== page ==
When it comes to dealing with juveniles in the criminal justice system, the paradigms of justice have changed dramatically over the past century. Surveying current literature on the subject, it becomes clear that the U.S. has moved from a predominantly rehabilitative model to a punishment model when it comes to dealing with juvenile crime: "for the majority of this century, the principles underlying the practices of the juvenile court and the juvenile justice system were the protection and rehabilitation of offenders.The corresponding notion of punishment was that juveniles would receive guidance and treatment from the system".
This paradigm shift has been sparked by public outrage over recent surges in the juvenile crime rate. according to the Office of Juvenile Justice and Delinquency Prevention (OJJDP), "about 2.3 million persons under the age of eighteen are arrested by law enforcement agencies in the United States each year". In short, the American public does not feel that law enforcement has a duty to protect citizens from the harm imposed by juvenile offenders; not rehabilitate juveniles so that they can become effective members of society.
The shift from the rehabilitative model of juvenile justice to the punitive model has promulgated a period of transition for the juvenile justice system. As the juvenile prison system in the United States struggles with the challenges of meeting public demand for more restrictive treatment of juvenile offenders, and adhering to its core ideologies to rehabilitate juvenile offenders, the system has begun a long line of new experimental programs aimed at reaching both goals. According to the Koch Crime institute, among the most innovative programs to be developed in the past decade to deal with the challenge of juvenile offenders are included: "the building of more secure facilities and development of other options, such as juvenile boot camps, house arrest programs, day treatment centers, experimental wilderness camps, and enhanced probation sanctions". While many of these programs have yet to be evaluated for their efficacy, many seem to show a considerable amount of promise for reconciling the two opposing viewpoints of juvenile justice.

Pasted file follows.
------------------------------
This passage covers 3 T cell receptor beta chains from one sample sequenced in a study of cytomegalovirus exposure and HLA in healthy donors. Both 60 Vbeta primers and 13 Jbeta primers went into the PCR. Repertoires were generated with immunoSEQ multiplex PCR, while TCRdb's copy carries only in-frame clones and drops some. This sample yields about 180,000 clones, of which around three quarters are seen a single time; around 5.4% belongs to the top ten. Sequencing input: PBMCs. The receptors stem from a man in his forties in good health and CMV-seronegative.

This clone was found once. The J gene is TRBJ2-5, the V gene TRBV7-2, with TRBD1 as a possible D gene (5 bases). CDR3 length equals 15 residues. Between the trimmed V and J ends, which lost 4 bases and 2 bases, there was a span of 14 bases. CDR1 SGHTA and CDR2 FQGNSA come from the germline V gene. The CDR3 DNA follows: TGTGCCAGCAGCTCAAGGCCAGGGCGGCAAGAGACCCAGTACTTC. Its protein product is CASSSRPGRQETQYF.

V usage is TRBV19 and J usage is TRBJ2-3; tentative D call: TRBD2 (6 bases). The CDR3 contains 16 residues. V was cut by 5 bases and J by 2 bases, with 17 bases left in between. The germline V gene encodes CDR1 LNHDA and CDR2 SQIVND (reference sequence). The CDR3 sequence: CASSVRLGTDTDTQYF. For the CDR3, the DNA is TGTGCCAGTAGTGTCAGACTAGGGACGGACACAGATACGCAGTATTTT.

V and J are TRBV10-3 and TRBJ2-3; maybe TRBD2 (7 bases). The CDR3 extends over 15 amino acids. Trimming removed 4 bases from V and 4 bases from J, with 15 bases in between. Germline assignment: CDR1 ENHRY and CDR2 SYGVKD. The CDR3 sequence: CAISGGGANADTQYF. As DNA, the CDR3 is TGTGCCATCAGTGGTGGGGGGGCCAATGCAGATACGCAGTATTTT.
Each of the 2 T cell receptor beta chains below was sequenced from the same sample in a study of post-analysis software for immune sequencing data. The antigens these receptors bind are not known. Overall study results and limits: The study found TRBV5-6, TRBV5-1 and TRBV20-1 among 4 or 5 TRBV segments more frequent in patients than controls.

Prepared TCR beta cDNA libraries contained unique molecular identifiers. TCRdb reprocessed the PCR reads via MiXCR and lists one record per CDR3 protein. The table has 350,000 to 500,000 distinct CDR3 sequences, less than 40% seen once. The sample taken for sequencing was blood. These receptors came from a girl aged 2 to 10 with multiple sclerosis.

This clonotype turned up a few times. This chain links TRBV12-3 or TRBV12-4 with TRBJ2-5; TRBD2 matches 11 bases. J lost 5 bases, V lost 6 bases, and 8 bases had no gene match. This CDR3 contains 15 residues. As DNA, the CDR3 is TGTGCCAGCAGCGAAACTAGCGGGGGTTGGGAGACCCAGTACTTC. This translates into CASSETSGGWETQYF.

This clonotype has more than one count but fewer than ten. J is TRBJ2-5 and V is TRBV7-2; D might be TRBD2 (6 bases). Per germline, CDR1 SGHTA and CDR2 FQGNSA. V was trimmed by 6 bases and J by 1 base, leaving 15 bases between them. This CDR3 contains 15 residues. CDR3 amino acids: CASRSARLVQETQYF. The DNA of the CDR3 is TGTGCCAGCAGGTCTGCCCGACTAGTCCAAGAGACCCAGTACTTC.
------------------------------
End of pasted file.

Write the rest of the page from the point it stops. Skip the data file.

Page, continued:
Despite the fact that the juvenile justice system is making progress in its efforts to rehabilitate youth in a more punitive environment, the reality is that the progress has, by in large been slow and tedious. Arguably, the challenges faced by juvenile justice adjudicators is a difficult one. However, if the current programs fail to provide effective results, the reality for the juvenile justice system may be a closer model of the criminal justice system. This would be a severe detriment not only to juvenile offenders, but also to the juvenile justice system as well.